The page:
Tick bites and rashes

By Paula Jackson Jones | Jul 22, 2017

“But I never saw a tick” and “I never got a bulls-eye rash” are two very common comments I get when I talk to people who tested positive for a tick-borne disease.

So why is that?

The most simple and straight forward answer would be that most tick-borne diseases are transmitted by ticks in the nymph stage, which are no larger than a poppy seed and not all tick-borne diseases produce the bulls-eye rash, in fact most do not.

My 2009 tick bite looked like someone took a paintbrush and painted the side of my torso. Nothing even remotely close to a bullseye!

The Maine CDC reports that more than 50 percent of all ticks in Maine carry a tick-borne disease. Should you find and remove a tick from your body, you cannot tell simply by looking at that tick what it is carrying. You can identify the species but there are no indicators what, if anything, it is carrying.

Research has shown us that there are many different kinds of diseases and various strains of those diseases and many of the symptoms of those diseases have been identified. But what happens when you’re bit by a tick carrying more than one tick-borne disease? How does that affect the testing and furthermore, how does it affect your symptoms?

This is where we need to start thinking about this as a tick-borne disease and move away from thinking constantly about Lyme disease. Getting a tick bite and going to your doctor to be tested for Lyme disease, you could easily miss the mark of picking up another tick-borne disease because the basic Lyme test conducted in most PCP offices, the ELISA test, is only looking for one strain of Lyme disease and is, at best, 65 percent accurate if tested at the right time. If you test too soon or too late, you can get a false negative. Maine Law LD597 states that Lyme disease can be difficult to diagnose, that a negative test doesn’t mean that you don’t have it and encourages re-testing in a couple of weeks.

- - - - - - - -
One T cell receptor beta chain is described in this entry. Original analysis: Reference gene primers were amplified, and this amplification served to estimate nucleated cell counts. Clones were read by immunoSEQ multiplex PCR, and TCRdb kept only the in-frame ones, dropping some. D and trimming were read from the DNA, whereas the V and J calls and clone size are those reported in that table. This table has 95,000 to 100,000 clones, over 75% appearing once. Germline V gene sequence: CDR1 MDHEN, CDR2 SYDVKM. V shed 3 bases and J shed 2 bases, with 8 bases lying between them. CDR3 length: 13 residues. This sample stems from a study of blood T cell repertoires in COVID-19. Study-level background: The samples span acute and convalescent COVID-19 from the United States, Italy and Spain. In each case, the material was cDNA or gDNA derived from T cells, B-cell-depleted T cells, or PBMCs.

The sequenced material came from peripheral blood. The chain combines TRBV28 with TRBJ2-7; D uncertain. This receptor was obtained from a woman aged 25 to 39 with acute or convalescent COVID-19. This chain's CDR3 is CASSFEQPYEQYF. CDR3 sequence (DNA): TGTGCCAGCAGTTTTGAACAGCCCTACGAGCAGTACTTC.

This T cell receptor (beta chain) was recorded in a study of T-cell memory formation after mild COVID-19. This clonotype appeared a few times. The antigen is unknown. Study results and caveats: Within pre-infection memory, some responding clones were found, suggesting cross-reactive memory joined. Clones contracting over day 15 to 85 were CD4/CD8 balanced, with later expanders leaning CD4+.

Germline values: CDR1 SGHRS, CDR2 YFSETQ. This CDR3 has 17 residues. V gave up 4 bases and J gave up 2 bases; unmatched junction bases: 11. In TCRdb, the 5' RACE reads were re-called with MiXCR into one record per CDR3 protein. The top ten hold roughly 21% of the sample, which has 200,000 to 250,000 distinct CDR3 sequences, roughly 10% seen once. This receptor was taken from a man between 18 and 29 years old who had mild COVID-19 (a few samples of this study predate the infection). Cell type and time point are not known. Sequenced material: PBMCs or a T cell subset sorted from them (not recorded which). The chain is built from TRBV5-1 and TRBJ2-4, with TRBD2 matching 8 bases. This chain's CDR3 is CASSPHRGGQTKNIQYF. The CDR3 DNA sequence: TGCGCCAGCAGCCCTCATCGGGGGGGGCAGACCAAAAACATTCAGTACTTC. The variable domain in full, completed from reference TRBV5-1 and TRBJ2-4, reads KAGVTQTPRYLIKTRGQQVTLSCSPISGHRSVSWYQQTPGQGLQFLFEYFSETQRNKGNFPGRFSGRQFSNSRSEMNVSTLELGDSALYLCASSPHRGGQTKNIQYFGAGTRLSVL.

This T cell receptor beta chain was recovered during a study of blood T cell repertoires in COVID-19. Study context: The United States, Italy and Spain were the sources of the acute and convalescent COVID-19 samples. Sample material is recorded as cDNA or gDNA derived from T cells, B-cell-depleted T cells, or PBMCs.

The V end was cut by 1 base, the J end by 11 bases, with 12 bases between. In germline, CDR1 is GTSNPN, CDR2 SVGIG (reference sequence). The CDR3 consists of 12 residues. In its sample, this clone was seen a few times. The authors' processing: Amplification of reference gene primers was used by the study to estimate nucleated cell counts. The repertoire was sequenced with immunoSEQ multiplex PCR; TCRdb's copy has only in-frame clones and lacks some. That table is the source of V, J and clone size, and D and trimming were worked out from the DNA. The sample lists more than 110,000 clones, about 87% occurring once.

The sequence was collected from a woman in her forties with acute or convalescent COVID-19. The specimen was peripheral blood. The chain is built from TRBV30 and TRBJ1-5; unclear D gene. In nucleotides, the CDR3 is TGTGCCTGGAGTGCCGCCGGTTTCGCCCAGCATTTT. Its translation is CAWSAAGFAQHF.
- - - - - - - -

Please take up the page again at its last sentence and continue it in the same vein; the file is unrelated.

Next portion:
Just recently, the federal CDC released a statement about the faultiness of the current testing and is working on a test that is like DNA testing that (hopefully) will have a wider range of detection with a much stronger sensitivity and a more accurate result.

So, with unreliable testing and the unknown of what a tick that bit you could be carrying — how does one have peace of mind when living in an endemic region?

Simple. Don’t wait to be bit! Have prevention practices in place to use on a regular basis. Make it part of your daily routine. Whatever repellent you prefer for your skin, use it! Make sure that your clothing is treated with permethrin and for those who are concerned about the environment, by products and clothing already pre-treated with permethrin that are safe and effective. Treat where you work and play. Contact a licensed provider or there are do-it-yourself products. And don’t forget your pets who are more than capable of carrying those ticks in from the outside. And if you find a tick, test — don’t flush! Send it off to be tested and find out what you’ve been exposed to.

With many tick-borne diseases producing common symptoms such headaches, joint pain, stiff neck, fever, generalize fatigue and not all of them producing the classic bulls-eye rash — we need to change how we think about tick-borne diseases and when we have been bitten, in order to get a proper diagnosis and receive the right treatment, know what to test for!

Paula Jackson Jones is President of Midcoast Lyme Disease Support & Education, a nonprofit 501c3 and Maine-partner of the National Lyme Disease Association and member of Maine CDC Vector-borne Workgroup. You can reach her at paula@mldse.org or visit mldse.org.

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